Constitutionalizing Transgender Rights in Malaysia

By Jonathan Korn This post is part of the Digital Islamic Law Lab (DILL) series, in which a Harvard student analyzes a primary source of Islamic law, previously workshopped in the DIL Lab. Case Summary: In 2014, a Malaysian federal court invalidated an Islamic state law criminalizing the public behavior and appearance of transwomen (people … Continue reading Constitutionalizing Transgender Rights in Malaysia

Weekend Scholarship Roundup

In "Islamic Criminal Jurisprudence on the Offence of Trafficking in Persons: An Interpretation of Fasad fil Arz and Hadd Offence," Islamic Law & Law of the Muslim World eJournal, Muhammad Sohail and Ataullah Khan Mahmood address the topic of Hudood offences and their relationship to Islamic criminal jurisprudence. Raad Mozib Lalon reveals the economic effects … Continue reading Weekend Scholarship Roundup

Adjudicating Jewish Mysticism in Yemen

By Jonathan Korn This post is part of the Digital Islamic Law Lab (DILL) series, in which a Harvard student analyzes a primary source of Islamic law, previously workshopped in the DIL Lab. Case Summary: In 1914, a Zaydī judge in Sanaa issued a ruling binding the Jewish community of Sanaa. A minority of the community had … Continue reading Adjudicating Jewish Mysticism in Yemen

May DILL Student Analyses :: Jonathan Korn

The Islamic Law Blog is continuing to feature Harvard student comments on primary sources related to Islamic law. Our second student editor for the month of May is Jonathan, a third-year JD student at Harvard Law School from Miami, FL. Each month, we  feature a series of three comments written by a student in the Digital … Continue reading May DILL Student Analyses :: Jonathan Korn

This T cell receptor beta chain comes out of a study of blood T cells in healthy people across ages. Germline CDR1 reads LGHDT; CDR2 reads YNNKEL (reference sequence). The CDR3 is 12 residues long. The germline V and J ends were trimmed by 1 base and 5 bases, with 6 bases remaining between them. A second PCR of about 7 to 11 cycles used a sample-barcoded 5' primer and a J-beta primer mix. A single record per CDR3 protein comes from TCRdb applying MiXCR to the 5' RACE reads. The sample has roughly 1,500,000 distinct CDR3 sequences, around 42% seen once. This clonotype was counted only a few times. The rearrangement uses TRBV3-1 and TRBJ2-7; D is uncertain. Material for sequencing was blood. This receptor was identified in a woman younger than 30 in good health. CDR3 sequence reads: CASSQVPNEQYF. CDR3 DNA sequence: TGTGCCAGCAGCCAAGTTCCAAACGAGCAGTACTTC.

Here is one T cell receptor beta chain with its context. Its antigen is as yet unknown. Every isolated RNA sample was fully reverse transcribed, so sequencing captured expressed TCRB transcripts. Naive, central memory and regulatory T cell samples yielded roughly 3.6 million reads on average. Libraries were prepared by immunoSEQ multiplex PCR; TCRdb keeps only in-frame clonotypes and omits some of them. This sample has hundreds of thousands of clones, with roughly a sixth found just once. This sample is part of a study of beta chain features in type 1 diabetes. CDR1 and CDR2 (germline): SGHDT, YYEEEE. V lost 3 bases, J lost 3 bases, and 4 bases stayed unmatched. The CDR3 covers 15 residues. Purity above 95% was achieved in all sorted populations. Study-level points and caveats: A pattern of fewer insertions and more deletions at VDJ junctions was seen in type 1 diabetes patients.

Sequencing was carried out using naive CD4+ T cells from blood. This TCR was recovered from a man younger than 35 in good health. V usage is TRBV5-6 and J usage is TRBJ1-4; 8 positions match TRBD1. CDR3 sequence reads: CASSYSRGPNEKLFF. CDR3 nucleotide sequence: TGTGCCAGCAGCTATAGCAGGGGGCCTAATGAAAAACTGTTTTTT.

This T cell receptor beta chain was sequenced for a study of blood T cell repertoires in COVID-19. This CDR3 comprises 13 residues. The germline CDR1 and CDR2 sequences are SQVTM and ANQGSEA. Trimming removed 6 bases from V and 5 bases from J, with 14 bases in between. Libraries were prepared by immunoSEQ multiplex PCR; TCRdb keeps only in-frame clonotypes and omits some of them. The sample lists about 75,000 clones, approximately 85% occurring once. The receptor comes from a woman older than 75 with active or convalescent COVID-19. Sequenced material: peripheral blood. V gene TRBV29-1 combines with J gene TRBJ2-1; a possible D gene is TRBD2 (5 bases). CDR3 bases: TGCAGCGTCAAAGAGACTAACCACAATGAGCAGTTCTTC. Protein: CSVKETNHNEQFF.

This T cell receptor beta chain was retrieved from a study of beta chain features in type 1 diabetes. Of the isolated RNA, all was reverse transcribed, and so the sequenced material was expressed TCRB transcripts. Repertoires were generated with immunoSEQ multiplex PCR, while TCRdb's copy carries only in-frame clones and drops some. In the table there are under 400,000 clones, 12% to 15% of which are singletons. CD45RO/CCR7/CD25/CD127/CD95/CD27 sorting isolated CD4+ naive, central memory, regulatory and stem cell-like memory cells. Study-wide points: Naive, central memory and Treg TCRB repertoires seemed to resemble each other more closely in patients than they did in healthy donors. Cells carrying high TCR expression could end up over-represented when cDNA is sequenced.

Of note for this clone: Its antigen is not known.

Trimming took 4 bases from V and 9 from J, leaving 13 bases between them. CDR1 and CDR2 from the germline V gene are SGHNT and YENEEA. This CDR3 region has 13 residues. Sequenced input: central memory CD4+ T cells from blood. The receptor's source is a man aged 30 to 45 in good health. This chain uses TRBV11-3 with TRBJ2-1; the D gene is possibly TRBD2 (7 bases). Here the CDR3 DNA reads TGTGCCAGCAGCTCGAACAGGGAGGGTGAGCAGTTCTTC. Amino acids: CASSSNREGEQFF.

COVID-19 and Islamic Law Roundup (8/10)

Image representing a virus Image credit: Wikimedia Commons

Germany's constitutional court overturns blanket ban on religious services during COVID-19, stating that exceptions could be granted. The judgment can be found in German at this link.  Brooklyn's "Al-Rayaan Muslim Funeral Services" navigates burial rituals amidst increased demand for services and grief support. France's Council of Imams in Lyon issues a fatwā temporarily allowing burials … Continue reading COVID-19 and Islamic Law Roundup (8/10)

Economic Impact and Consequences of the Plagues on the Medieval Middle East      

By Şevket Pamuk * This is a summary of an article co-authored by Şevket Pamuk & Maya Shatzmiller, Plagues, Wages and Economic Change in the Islamic Middle East, 700-1500, 74 The Journal of Economic History 196 (2014). The medieval and early modern Middle East experienced two long episodes of plague. Both the Justinian Plague that began in … Continue reading Economic Impact and Consequences of the Plagues on the Medieval Middle East      

:: Pandemic Roundtable :: Introduction

In the age of COVID-2019, we at the Islamic Law Blog have curated a set of essays on the theme of pandemics in Islamic history and thought. Leading scholars and advanced students of Islamic law and history comment on the phenomena of plagues and epidemics across centuries and geographic boundaries, giving us an opportunity to … Continue reading :: Pandemic Roundtable :: Introduction

Mapping COVID-19 Fatwās

Muslim leaders from around the world have issued statements and fatwās responding to the coronavirus pandemic. In an effort led by Professor Adnan A. Zulfiqar, SHARIAsource editor and Associate Professor of Law at Rutgers University, we have collected over 50 fatwās that have been issued over the past month. The full list can be found … Continue reading Mapping COVID-19 Fatwās

Four Conceptual Frameworks on Tradition-Bound Rationality

By Mairaj Syed Intellectual production in the premodern period was largely structured by belonging to a given, usually explicit and named, school. This was especially the case for theology and law. The school identities comprising these two disciplines of thought lasted many centuries, and at a minimum required a school-bound scholar to affirm a basic … Continue reading Four Conceptual Frameworks on Tradition-Bound Rationality

Welcome to our May Guest Blogger: Mairaj Syed

It is our pleasure to introduce our guest blogger for the month of May: Mairaj U. Syed, associate professor of religious studies, director of the medieval and early modern program, and fellow of the College of Arts and Sciences (2020-2023) at the University of California, Davis. He has published in the fields of Islamic law, theology, comparative … Continue reading Welcome to our May Guest Blogger: Mairaj Syed